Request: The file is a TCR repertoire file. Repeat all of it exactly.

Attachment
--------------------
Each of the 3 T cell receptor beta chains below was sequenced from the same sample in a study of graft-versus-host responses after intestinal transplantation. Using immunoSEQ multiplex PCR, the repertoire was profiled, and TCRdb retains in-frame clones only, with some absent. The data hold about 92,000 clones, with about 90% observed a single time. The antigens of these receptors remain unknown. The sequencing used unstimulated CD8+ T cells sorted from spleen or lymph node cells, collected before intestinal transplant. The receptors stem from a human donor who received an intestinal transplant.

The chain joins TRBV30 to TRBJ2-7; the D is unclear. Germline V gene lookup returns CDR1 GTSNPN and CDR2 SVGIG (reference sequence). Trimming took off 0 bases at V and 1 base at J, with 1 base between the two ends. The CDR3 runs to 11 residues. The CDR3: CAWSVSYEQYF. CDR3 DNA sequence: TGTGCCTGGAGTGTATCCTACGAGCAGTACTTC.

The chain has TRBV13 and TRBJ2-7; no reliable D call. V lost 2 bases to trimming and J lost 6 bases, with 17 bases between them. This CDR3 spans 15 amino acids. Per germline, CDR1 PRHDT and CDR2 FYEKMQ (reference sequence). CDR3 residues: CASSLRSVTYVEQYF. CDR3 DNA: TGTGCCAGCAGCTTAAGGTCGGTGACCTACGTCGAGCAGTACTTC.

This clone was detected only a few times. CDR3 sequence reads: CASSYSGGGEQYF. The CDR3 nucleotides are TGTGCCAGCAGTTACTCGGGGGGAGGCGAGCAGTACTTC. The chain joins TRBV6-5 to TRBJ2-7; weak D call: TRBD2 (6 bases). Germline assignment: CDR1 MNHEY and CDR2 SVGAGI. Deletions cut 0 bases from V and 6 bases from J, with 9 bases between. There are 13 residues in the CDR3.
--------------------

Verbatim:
Each of the 3 T cell receptor beta chains below was sequenced from the same sample in a study of graft-versus-host responses after intestinal transplantation. Using immunoSEQ multiplex PCR, the repertoire was profiled, and TCRdb retains in-frame clones only, with some absent. The data hold about 92,000 clones, with about 90% observed a single time. The antigens of these receptors remain unknown. The sequencing used unstimulated CD8+ T cells sorted from spleen or lymph node cells, collected before intestinal transplant. The receptors stem from a human donor who received an intestinal transplant.

The chain joins TRBV30 to TRBJ2-7; the D is unclear. Germline V gene lookup returns CDR1 GTSNPN and CDR2 SVGIG (reference sequence). Trimming took off 0 bases at V and 1 base at J, with 1 base between the two ends. The CDR3 runs to 11 residues. The CDR3: CAWSVSYEQYF. CDR3 DNA sequence: TGTGCCTGGAGTGTATCCTACGAGCAGTACTTC.

The chain has TRBV13 and TRBJ2-7; no reliable D call. V lost 2 bases to trimming and J lost 6 bases, with 17 bases between them. This CDR3 spans 15 amino acids. Per germline, CDR1 PRHDT and CDR2 FYEKMQ (reference sequence). CDR3 residues: CASSLRSVTYVEQYF. CDR3 DNA: TGTGCCAGCAGCTTAAGGTCGGTGACCTACGTCGAGCAGTACTTC.

This clone was detected only a few times. CDR3 sequence reads: CASSYSGGGEQYF. The CDR3 nucleotides are TGTGCCAGCAGTTACTCGGGGGGAGGCGAGCAGTACTTC. The chain joins TRBV6-5 to TRBJ2-7; weak D call: TRBD2 (6 bases). Germline assignment: CDR1 MNHEY and CDR2 SVGAGI. Deletions cut 0 bases from V and 6 bases from J, with 9 bases between. There are 13 residues in the CDR3.